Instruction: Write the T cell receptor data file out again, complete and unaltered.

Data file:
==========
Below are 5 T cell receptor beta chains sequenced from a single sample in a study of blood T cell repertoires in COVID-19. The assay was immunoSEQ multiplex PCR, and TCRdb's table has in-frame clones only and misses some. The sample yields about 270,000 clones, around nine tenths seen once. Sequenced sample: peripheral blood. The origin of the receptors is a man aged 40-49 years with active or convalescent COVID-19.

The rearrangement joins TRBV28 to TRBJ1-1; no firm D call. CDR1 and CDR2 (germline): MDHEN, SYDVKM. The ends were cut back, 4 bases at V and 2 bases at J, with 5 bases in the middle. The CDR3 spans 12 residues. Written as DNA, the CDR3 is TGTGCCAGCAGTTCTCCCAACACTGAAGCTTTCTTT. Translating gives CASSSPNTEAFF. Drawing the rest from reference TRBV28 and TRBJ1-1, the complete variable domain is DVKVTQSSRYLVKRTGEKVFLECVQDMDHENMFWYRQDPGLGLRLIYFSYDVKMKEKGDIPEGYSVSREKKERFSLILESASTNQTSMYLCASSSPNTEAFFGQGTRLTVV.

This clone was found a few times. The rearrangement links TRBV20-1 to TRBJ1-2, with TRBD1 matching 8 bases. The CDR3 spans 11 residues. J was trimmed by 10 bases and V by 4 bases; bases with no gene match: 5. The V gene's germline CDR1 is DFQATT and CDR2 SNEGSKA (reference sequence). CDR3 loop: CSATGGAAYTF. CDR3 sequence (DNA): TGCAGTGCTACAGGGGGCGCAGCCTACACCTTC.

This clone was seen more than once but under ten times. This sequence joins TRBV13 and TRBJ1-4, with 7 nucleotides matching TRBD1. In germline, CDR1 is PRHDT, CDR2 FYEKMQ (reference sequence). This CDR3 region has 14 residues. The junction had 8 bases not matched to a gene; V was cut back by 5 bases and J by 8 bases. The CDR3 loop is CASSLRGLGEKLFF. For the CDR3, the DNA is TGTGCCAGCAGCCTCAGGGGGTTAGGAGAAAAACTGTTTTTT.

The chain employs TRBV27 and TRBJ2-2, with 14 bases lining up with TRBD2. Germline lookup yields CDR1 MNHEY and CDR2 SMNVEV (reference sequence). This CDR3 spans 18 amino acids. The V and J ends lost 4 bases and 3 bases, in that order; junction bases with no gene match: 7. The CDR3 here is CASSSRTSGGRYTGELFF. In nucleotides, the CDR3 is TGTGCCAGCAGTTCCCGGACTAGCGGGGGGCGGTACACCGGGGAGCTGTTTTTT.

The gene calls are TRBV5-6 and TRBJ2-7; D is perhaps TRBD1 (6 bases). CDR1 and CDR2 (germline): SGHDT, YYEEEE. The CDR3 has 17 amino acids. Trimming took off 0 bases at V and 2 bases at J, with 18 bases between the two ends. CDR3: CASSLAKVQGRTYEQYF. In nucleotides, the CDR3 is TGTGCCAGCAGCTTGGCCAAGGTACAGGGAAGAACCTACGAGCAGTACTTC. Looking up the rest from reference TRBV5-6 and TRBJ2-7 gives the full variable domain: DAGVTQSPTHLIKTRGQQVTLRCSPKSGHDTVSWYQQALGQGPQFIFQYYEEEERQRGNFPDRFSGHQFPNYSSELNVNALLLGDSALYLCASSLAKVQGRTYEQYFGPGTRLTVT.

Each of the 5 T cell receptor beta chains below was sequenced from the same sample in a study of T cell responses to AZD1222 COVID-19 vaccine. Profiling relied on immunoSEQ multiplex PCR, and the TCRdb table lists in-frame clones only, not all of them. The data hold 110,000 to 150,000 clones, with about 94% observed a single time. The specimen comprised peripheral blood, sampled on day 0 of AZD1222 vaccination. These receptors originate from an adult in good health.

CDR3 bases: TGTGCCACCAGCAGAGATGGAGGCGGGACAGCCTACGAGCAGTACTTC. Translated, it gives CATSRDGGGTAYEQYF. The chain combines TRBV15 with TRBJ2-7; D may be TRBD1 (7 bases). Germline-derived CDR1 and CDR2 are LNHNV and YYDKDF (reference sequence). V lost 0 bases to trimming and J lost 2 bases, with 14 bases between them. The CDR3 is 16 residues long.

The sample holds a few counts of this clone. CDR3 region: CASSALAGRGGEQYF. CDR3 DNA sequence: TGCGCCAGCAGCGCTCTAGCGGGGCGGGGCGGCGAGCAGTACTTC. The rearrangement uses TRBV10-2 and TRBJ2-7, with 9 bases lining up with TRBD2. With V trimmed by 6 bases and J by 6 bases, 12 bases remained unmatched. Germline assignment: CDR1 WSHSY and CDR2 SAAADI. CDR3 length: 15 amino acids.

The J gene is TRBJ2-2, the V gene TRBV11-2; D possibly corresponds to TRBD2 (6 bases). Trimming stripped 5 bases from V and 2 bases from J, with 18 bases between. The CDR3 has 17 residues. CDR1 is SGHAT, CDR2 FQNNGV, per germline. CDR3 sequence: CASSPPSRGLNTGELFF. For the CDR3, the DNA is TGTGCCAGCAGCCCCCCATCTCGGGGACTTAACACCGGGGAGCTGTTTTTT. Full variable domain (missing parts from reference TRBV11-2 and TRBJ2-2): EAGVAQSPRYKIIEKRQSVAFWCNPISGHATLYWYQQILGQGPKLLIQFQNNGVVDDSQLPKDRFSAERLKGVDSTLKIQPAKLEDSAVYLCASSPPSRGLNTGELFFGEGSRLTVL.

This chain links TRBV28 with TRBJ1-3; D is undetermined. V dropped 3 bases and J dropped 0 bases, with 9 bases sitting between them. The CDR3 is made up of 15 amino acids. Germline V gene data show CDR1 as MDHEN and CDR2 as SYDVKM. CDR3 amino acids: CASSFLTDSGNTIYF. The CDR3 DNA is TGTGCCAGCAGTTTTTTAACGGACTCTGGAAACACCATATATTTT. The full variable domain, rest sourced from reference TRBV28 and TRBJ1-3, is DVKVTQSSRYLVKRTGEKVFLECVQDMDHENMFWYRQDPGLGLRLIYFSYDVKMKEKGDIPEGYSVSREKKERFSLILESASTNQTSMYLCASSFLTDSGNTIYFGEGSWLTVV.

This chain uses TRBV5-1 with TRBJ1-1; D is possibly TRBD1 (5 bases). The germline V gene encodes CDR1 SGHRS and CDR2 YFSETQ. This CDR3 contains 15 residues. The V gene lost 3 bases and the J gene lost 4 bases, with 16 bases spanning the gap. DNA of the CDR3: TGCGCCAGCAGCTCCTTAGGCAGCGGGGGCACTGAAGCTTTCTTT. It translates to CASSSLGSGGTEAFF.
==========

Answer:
Below are 5 T cell receptor beta chains sequenced from a single sample in a study of blood T cell repertoires in COVID-19. The assay was immunoSEQ multiplex PCR, and TCRdb's table has in-frame clones only and misses some. The sample yields about 270,000 clones, around nine tenths seen once. Sequenced sample: peripheral blood. The origin of the receptors is a man aged 40-49 years with active or convalescent COVID-19.

The rearrangement joins TRBV28 to TRBJ1-1; no firm D call. CDR1 and CDR2 (germline): MDHEN, SYDVKM. The ends were cut back, 4 bases at V and 2 bases at J, with 5 bases in the middle. The CDR3 spans 12 residues. Written as DNA, the CDR3 is TGTGCCAGCAGTTCTCCCAACACTGAAGCTTTCTTT. Translating gives CASSSPNTEAFF. Drawing the rest from reference TRBV28 and TRBJ1-1, the complete variable domain is DVKVTQSSRYLVKRTGEKVFLECVQDMDHENMFWYRQDPGLGLRLIYFSYDVKMKEKGDIPEGYSVSREKKERFSLILESASTNQTSMYLCASSSPNTEAFFGQGTRLTVV.

This clone was found a few times. The rearrangement links TRBV20-1 to TRBJ1-2, with TRBD1 matching 8 bases. The CDR3 spans 11 residues. J was trimmed by 10 bases and V by 4 bases; bases with no gene match: 5. The V gene's germline CDR1 is DFQATT and CDR2 SNEGSKA (reference sequence). CDR3 loop: CSATGGAAYTF. CDR3 sequence (DNA): TGCAGTGCTACAGGGGGCGCAGCCTACACCTTC.

This clone was seen more than once but under ten times. This sequence joins TRBV13 and TRBJ1-4, with 7 nucleotides matching TRBD1. In germline, CDR1 is PRHDT, CDR2 FYEKMQ (reference sequence). This CDR3 region has 14 residues. The junction had 8 bases not matched to a gene; V was cut back by 5 bases and J by 8 bases. The CDR3 loop is CASSLRGLGEKLFF. For the CDR3, the DNA is TGTGCCAGCAGCCTCAGGGGGTTAGGAGAAAAACTGTTTTTT.

The chain employs TRBV27 and TRBJ2-2, with 14 bases lining up with TRBD2. Germline lookup yields CDR1 MNHEY and CDR2 SMNVEV (reference sequence). This CDR3 spans 18 amino acids. The V and J ends lost 4 bases and 3 bases, in that order; junction bases with no gene match: 7. The CDR3 here is CASSSRTSGGRYTGELFF. In nucleotides, the CDR3 is TGTGCCAGCAGTTCCCGGACTAGCGGGGGGCGGTACACCGGGGAGCTGTTTTTT.

The gene calls are TRBV5-6 and TRBJ2-7; D is perhaps TRBD1 (6 bases). CDR1 and CDR2 (germline): SGHDT, YYEEEE. The CDR3 has 17 amino acids. Trimming took off 0 bases at V and 2 bases at J, with 18 bases between the two ends. CDR3: CASSLAKVQGRTYEQYF. In nucleotides, the CDR3 is TGTGCCAGCAGCTTGGCCAAGGTACAGGGAAGAACCTACGAGCAGTACTTC. Looking up the rest from reference TRBV5-6 and TRBJ2-7 gives the full variable domain: DAGVTQSPTHLIKTRGQQVTLRCSPKSGHDTVSWYQQALGQGPQFIFQYYEEEERQRGNFPDRFSGHQFPNYSSELNVNALLLGDSALYLCASSLAKVQGRTYEQYFGPGTRLTVT.

Each of the 5 T cell receptor beta chains below was sequenced from the same sample in a study of T cell responses to AZD1222 COVID-19 vaccine. Profiling relied on immunoSEQ multiplex PCR, and the TCRdb table lists in-frame clones only, not all of them. The data hold 110,000 to 150,000 clones, with about 94% observed a single time. The specimen comprised peripheral blood, sampled on day 0 of AZD1222 vaccination. These receptors originate from an adult in good health.

CDR3 bases: TGTGCCACCAGCAGAGATGGAGGCGGGACAGCCTACGAGCAGTACTTC. Translated, it gives CATSRDGGGTAYEQYF. The chain combines TRBV15 with TRBJ2-7; D may be TRBD1 (7 bases). Germline-derived CDR1 and CDR2 are LNHNV and YYDKDF (reference sequence). V lost 0 bases to trimming and J lost 2 bases, with 14 bases between them. The CDR3 is 16 residues long.

The sample holds a few counts of this clone. CDR3 region: CASSALAGRGGEQYF. CDR3 DNA sequence: TGCGCCAGCAGCGCTCTAGCGGGGCGGGGCGGCGAGCAGTACTTC. The rearrangement uses TRBV10-2 and TRBJ2-7, with 9 bases lining up with TRBD2. With V trimmed by 6 bases and J by 6 bases, 12 bases remained unmatched. Germline assignment: CDR1 WSHSY and CDR2 SAAADI. CDR3 length: 15 amino acids.

The J gene is TRBJ2-2, the V gene TRBV11-2; D possibly corresponds to TRBD2 (6 bases). Trimming stripped 5 bases from V and 2 bases from J, with 18 bases between. The CDR3 has 17 residues. CDR1 is SGHAT, CDR2 FQNNGV, per germline. CDR3 sequence: CASSPPSRGLNTGELFF. For the CDR3, the DNA is TGTGCCAGCAGCCCCCCATCTCGGGGACTTAACACCGGGGAGCTGTTTTTT. Full variable domain (missing parts from reference TRBV11-2 and TRBJ2-2): EAGVAQSPRYKIIEKRQSVAFWCNPISGHATLYWYQQILGQGPKLLIQFQNNGVVDDSQLPKDRFSAERLKGVDSTLKIQPAKLEDSAVYLCASSPPSRGLNTGELFFGEGSRLTVL.

This chain links TRBV28 with TRBJ1-3; D is undetermined. V dropped 3 bases and J dropped 0 bases, with 9 bases sitting between them. The CDR3 is made up of 15 amino acids. Germline V gene data show CDR1 as MDHEN and CDR2 as SYDVKM. CDR3 amino acids: CASSFLTDSGNTIYF. The CDR3 DNA is TGTGCCAGCAGTTTTTTAACGGACTCTGGAAACACCATATATTTT. The full variable domain, rest sourced from reference TRBV28 and TRBJ1-3, is DVKVTQSSRYLVKRTGEKVFLECVQDMDHENMFWYRQDPGLGLRLIYFSYDVKMKEKGDIPEGYSVSREKKERFSLILESASTNQTSMYLCASSFLTDSGNTIYFGEGSWLTVV.

This chain uses TRBV5-1 with TRBJ1-1; D is possibly TRBD1 (5 bases). The germline V gene encodes CDR1 SGHRS and CDR2 YFSETQ. This CDR3 contains 15 residues. The V gene lost 3 bases and the J gene lost 4 bases, with 16 bases spanning the gap. DNA of the CDR3: TGCGCCAGCAGCTCCTTAGGCAGCGGGGGCACTGAAGCTTTCTTT. It translates to CASSSLGSGGTEAFF.